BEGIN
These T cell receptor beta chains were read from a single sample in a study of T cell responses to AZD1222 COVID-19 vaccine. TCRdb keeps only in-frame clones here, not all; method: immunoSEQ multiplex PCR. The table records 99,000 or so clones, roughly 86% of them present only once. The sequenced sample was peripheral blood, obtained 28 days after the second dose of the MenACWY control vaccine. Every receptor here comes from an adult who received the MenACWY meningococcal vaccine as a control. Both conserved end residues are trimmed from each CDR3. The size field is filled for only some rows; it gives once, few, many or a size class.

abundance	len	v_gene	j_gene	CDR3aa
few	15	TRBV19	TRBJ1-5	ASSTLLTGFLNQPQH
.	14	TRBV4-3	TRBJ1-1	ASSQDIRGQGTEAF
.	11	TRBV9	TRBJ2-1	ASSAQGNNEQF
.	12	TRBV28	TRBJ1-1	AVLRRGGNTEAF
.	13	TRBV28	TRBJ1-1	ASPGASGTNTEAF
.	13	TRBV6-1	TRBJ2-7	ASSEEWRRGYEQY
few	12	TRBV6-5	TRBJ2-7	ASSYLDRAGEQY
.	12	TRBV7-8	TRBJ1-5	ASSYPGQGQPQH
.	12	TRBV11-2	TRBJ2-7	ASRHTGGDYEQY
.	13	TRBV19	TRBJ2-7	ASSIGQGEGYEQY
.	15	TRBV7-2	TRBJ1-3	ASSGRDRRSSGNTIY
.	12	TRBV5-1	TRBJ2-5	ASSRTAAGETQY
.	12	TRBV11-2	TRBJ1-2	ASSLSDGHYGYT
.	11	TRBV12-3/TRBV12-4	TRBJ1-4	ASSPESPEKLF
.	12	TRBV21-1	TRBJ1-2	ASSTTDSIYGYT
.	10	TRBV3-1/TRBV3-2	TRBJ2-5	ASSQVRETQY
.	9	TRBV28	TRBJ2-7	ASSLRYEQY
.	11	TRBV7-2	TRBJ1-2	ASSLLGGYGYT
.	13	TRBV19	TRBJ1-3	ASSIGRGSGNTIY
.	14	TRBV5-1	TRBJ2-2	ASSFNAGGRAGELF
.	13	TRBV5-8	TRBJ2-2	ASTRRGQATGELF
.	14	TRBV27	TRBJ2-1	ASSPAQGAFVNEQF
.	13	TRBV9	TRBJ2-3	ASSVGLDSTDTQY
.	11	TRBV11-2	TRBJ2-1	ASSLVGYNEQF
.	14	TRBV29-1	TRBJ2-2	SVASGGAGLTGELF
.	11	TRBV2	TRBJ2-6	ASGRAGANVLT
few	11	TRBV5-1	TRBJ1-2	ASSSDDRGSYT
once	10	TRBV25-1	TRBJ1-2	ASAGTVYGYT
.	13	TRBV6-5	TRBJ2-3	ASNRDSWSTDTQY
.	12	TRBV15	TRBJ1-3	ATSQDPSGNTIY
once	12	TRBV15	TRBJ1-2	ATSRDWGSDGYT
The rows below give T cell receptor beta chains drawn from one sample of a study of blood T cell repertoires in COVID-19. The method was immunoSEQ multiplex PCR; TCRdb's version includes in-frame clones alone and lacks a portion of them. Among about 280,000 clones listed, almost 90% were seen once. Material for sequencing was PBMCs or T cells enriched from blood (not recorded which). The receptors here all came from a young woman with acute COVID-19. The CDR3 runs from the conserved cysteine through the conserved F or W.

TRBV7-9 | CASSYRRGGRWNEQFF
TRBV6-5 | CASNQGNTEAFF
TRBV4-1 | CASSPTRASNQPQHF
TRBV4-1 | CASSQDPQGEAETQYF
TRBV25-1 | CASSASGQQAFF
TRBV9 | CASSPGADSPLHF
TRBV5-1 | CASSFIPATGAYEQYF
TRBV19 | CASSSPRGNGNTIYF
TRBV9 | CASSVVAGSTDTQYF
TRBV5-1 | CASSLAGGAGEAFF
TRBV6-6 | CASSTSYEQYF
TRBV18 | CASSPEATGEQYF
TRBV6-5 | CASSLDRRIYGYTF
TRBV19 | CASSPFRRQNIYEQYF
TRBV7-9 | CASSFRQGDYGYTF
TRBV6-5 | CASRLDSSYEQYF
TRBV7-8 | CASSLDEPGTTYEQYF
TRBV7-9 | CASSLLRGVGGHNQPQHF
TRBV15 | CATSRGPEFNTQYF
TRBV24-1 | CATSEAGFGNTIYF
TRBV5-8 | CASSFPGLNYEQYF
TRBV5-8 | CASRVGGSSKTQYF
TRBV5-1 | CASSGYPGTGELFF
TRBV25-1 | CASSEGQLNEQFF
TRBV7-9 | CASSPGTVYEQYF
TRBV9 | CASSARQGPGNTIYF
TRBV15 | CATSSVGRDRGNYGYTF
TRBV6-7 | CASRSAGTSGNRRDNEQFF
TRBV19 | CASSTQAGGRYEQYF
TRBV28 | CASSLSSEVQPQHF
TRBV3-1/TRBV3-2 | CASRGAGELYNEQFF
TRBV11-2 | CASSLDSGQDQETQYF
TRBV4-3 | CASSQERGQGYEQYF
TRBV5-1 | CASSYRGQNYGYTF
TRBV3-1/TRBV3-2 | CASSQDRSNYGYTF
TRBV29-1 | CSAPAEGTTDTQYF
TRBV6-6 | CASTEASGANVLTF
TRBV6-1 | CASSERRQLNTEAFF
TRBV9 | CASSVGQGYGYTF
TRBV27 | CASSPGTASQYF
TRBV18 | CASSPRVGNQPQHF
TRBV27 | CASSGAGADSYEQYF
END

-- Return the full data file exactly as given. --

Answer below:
These T cell receptor beta chains were read from a single sample in a study of T cell responses to AZD1222 COVID-19 vaccine. TCRdb keeps only in-frame clones here, not all; method: immunoSEQ multiplex PCR. The table records 99,000 or so clones, roughly 86% of them present only once. The sequenced sample was peripheral blood, obtained 28 days after the second dose of the MenACWY control vaccine. Every receptor here comes from an adult who received the MenACWY meningococcal vaccine as a control. Both conserved end residues are trimmed from each CDR3. The size field is filled for only some rows; it gives once, few, many or a size class.

abundance	len	v_gene	j_gene	CDR3aa
few	15	TRBV19	TRBJ1-5	ASSTLLTGFLNQPQH
.	14	TRBV4-3	TRBJ1-1	ASSQDIRGQGTEAF
.	11	TRBV9	TRBJ2-1	ASSAQGNNEQF
.	12	TRBV28	TRBJ1-1	AVLRRGGNTEAF
.	13	TRBV28	TRBJ1-1	ASPGASGTNTEAF
.	13	TRBV6-1	TRBJ2-7	ASSEEWRRGYEQY
few	12	TRBV6-5	TRBJ2-7	ASSYLDRAGEQY
.	12	TRBV7-8	TRBJ1-5	ASSYPGQGQPQH
.	12	TRBV11-2	TRBJ2-7	ASRHTGGDYEQY
.	13	TRBV19	TRBJ2-7	ASSIGQGEGYEQY
.	15	TRBV7-2	TRBJ1-3	ASSGRDRRSSGNTIY
.	12	TRBV5-1	TRBJ2-5	ASSRTAAGETQY
.	12	TRBV11-2	TRBJ1-2	ASSLSDGHYGYT
.	11	TRBV12-3/TRBV12-4	TRBJ1-4	ASSPESPEKLF
.	12	TRBV21-1	TRBJ1-2	ASSTTDSIYGYT
.	10	TRBV3-1/TRBV3-2	TRBJ2-5	ASSQVRETQY
.	9	TRBV28	TRBJ2-7	ASSLRYEQY
.	11	TRBV7-2	TRBJ1-2	ASSLLGGYGYT
.	13	TRBV19	TRBJ1-3	ASSIGRGSGNTIY
.	14	TRBV5-1	TRBJ2-2	ASSFNAGGRAGELF
.	13	TRBV5-8	TRBJ2-2	ASTRRGQATGELF
.	14	TRBV27	TRBJ2-1	ASSPAQGAFVNEQF
.	13	TRBV9	TRBJ2-3	ASSVGLDSTDTQY
.	11	TRBV11-2	TRBJ2-1	ASSLVGYNEQF
.	14	TRBV29-1	TRBJ2-2	SVASGGAGLTGELF
.	11	TRBV2	TRBJ2-6	ASGRAGANVLT
few	11	TRBV5-1	TRBJ1-2	ASSSDDRGSYT
once	10	TRBV25-1	TRBJ1-2	ASAGTVYGYT
.	13	TRBV6-5	TRBJ2-3	ASNRDSWSTDTQY
.	12	TRBV15	TRBJ1-3	ATSQDPSGNTIY
once	12	TRBV15	TRBJ1-2	ATSRDWGSDGYT
The rows below give T cell receptor beta chains drawn from one sample of a study of blood T cell repertoires in COVID-19. The method was immunoSEQ multiplex PCR; TCRdb's version includes in-frame clones alone and lacks a portion of them. Among about 280,000 clones listed, almost 90% were seen once. Material for sequencing was PBMCs or T cells enriched from blood (not recorded which). The receptors here all came from a young woman with acute COVID-19. The CDR3 runs from the conserved cysteine through the conserved F or W.

TRBV7-9 | CASSYRRGGRWNEQFF
TRBV6-5 | CASNQGNTEAFF
TRBV4-1 | CASSPTRASNQPQHF
TRBV4-1 | CASSQDPQGEAETQYF
TRBV25-1 | CASSASGQQAFF
TRBV9 | CASSPGADSPLHF
TRBV5-1 | CASSFIPATGAYEQYF
TRBV19 | CASSSPRGNGNTIYF
TRBV9 | CASSVVAGSTDTQYF
TRBV5-1 | CASSLAGGAGEAFF
TRBV6-6 | CASSTSYEQYF
TRBV18 | CASSPEATGEQYF
TRBV6-5 | CASSLDRRIYGYTF
TRBV19 | CASSPFRRQNIYEQYF
TRBV7-9 | CASSFRQGDYGYTF
TRBV6-5 | CASRLDSSYEQYF
TRBV7-8 | CASSLDEPGTTYEQYF
TRBV7-9 | CASSLLRGVGGHNQPQHF
TRBV15 | CATSRGPEFNTQYF
TRBV24-1 | CATSEAGFGNTIYF
TRBV5-8 | CASSFPGLNYEQYF
TRBV5-8 | CASRVGGSSKTQYF
TRBV5-1 | CASSGYPGTGELFF
TRBV25-1 | CASSEGQLNEQFF
TRBV7-9 | CASSPGTVYEQYF
TRBV9 | CASSARQGPGNTIYF
TRBV15 | CATSSVGRDRGNYGYTF
TRBV6-7 | CASRSAGTSGNRRDNEQFF
TRBV19 | CASSTQAGGRYEQYF
TRBV28 | CASSLSSEVQPQHF
TRBV3-1/TRBV3-2 | CASRGAGELYNEQFF
TRBV11-2 | CASSLDSGQDQETQYF
TRBV4-3 | CASSQERGQGYEQYF
TRBV5-1 | CASSYRGQNYGYTF
TRBV3-1/TRBV3-2 | CASSQDRSNYGYTF
TRBV29-1 | CSAPAEGTTDTQYF
TRBV6-6 | CASTEASGANVLTF
TRBV6-1 | CASSERRQLNTEAFF
TRBV9 | CASSVGQGYGYTF
TRBV27 | CASSPGTASQYF
TRBV18 | CASSPRVGNQPQHF
TRBV27 | CASSGAGADSYEQYF